Young Vincentian Filmmakers Present: Our True Story
It was a heartwarming experience to view, on YouTube, the culmination of several young Vincentians’ cinematic endeavors as embodied in their recently premiered indie film, Our True Story.
Alpha Entertainment in association with XO Jay Entertainment collaborated on the 55 minutes homegrown sequel that was written, directed and edited by Javed DeSouza.
The yarn that DeSouza ultimately chose to weave revolves around a group of young adults; two of whom are particularly tested and tried through the movie, several times at gunpoint.
Our True Story is a dramatic presentation that carries some borderline romantic undertones. The project featured several cameo appearances and (hopefully well exploited) product placement opportunities. Not surprising, in the least, the project boasted a zero-budget and was therefore conceptualized and executed from a minimalist’s approach.
Though the elements worked fairly well together on screen, the relative naivety of the creators is not hard to spot. The good news – providing that the foundation that they have begun to construct is properly nurtured – the sky’s literally the beginning of their limit.
For the purposes of this review we have ranked our observations as either praises or redeemable sins.
DaSouza’s treatment of his thematic concerns – rape, violence in society, men in society, parenting – failed to delve much beyond the superficial. This was due, in part, to the lack of attention paid to the natural development of each character’s arc.
We could not quite connect with Mr. Davis’ (Hayden Billingy) perspective in what should have been an emotionally engaging exposition between his callus father and Xariel Quintyne’s portrayal of a twice wronged teenaged daughter (Nathalie). The believable moments shared between the two become somewhat skewered because the penultimate ‘why?’ never gets answered.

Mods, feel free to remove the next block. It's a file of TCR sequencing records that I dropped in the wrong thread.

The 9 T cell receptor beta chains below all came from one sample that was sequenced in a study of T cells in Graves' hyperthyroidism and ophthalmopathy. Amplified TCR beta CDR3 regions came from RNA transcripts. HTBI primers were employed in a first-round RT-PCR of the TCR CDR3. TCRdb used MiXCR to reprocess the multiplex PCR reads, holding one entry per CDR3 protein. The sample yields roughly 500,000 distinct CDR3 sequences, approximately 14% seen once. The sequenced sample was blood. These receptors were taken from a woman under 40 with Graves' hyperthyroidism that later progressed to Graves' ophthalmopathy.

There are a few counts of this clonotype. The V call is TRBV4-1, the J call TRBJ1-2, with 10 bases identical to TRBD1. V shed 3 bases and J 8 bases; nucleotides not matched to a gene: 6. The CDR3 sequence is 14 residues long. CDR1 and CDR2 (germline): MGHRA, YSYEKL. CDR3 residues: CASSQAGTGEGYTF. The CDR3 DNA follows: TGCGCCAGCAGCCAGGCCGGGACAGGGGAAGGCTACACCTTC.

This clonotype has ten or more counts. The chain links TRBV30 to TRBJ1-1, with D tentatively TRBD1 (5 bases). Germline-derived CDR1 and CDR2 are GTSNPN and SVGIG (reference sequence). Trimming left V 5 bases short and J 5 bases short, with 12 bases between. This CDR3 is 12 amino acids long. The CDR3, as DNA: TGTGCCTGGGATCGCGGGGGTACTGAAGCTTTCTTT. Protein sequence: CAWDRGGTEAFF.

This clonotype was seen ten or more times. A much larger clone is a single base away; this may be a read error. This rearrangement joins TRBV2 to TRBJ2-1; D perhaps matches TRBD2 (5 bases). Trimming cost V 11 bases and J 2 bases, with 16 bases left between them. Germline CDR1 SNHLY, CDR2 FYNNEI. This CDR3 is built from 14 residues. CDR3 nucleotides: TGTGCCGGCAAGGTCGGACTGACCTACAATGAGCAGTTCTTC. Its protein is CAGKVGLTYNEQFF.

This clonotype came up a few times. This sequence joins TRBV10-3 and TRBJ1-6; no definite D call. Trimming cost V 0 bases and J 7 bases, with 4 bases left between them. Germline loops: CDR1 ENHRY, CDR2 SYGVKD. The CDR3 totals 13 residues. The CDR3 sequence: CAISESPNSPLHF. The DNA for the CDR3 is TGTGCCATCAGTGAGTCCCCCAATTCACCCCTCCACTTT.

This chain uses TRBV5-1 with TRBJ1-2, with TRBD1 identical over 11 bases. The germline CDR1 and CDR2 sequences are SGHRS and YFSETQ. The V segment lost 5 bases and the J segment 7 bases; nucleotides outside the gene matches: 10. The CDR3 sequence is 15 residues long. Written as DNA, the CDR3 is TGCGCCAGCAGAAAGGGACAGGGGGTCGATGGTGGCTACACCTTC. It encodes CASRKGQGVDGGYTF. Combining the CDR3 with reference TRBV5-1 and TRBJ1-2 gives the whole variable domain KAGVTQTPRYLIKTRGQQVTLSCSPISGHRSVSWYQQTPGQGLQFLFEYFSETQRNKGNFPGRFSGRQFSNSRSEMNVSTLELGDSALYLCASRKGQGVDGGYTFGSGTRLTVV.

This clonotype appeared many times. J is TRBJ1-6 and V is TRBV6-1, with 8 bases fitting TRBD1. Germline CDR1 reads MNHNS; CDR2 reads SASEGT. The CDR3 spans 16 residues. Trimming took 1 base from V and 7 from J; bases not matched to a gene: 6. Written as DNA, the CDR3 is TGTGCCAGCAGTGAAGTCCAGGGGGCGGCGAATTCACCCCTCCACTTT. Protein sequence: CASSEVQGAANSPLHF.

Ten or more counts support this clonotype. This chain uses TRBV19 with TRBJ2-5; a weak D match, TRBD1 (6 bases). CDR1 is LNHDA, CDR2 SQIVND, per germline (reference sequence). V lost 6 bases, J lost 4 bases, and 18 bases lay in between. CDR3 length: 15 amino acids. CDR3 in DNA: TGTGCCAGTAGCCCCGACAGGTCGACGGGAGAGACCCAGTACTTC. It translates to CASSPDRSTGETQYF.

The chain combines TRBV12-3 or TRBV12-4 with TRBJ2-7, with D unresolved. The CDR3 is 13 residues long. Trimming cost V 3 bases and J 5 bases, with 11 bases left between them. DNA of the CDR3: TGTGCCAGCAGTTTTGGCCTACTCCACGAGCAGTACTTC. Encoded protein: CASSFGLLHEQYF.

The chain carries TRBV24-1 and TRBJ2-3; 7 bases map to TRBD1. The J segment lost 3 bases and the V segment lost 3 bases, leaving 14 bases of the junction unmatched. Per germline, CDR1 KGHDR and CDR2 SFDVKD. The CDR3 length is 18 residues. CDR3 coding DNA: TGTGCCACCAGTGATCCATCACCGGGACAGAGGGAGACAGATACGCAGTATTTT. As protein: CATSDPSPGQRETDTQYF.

Who kicks out a teenaged daughter for a pregnancy she decided to keep even though the child was conceived at gun point? Moreover, why does she decide to take that fetus to full term?
A watchful director must keep an eye out for that elusive combination of on-screen chemistry (romantic and platonic) that helps to, not only draw us in but, take us along on the story’s quest. The director of photography, too, must weigh in to ensure that each frame captures precisely what the story needs to share its testimony – continuity intact.
So, when the hero is being genuinely praised for his sense of propriety – even if it’s for keeping his room clean – show us why we should believe he is praiseworthy. Be mindful too, when on open sets, of unscripted background ‘actors’ especially in frames that bring a particular savagery to the plot.
And when a dinner setting is as welcomingly displayed as in Miss Hendricks’ (Lafayette Johnson’s) kitchen; visually, the payoff would be greater if the scene is properly lighted.
Additionally, fatal make up and costume errors would be corrected before the shoot wraps. Ronaldo Knights’ JJ is almost teenaged while Jay-Z Lewis’ Jay sports distinctly grey hair, yet Natalie’s hairdo remains unchanged.
The comic relief was well timed; a tad too overplayed at times, but it worked well to hold together the getting-ready-for-the-baby montage. The juxtaposition of parenting styles was well crafted and evoked the desired effect.
Seeing a single mother and son (Miss Hendricks and Jay) be so openly trusting in and supportive of each other – especially after Mr. Davis’ ill-treatment of his adopted daughter – was refreshing. That she opens her not too large home (given the distance from the kitchen sink to the front door) to a pregnant teen is a testament to the kind of virtues she worked hard to instill in her son.
He on the other hand seems intent to keep courting the near fatal relationship with Andre’s (Jasper Alexander) gun via his violently obsessive sister Shannique (Keira Barnwell).
All told the effort, though ambitious, is quite applaudable but with the potential for global success on platforms like Netflix, Hulu and the like, it is imperative that we get it right.
Alpha Entertainment promises at least 3 more major releases for 2021; one each to commemorate Halloween, SVG’s Independence Day and Christmas. These projects, DaSouza told Asbert News Network exclusively, would all work to further his company’s immediate objective – “stimulating the creative industry moreso the filmmaking sector.
This, he said, was inspired – not only – because of the growing numbers of opportunity-starved actors that now need outlets for their craft; but also his projects affords him the chance to use his voice “to address a lot of social issues.”
“The fact that we could create a positive impact on society – that is what we want… we all need a little hope right now.”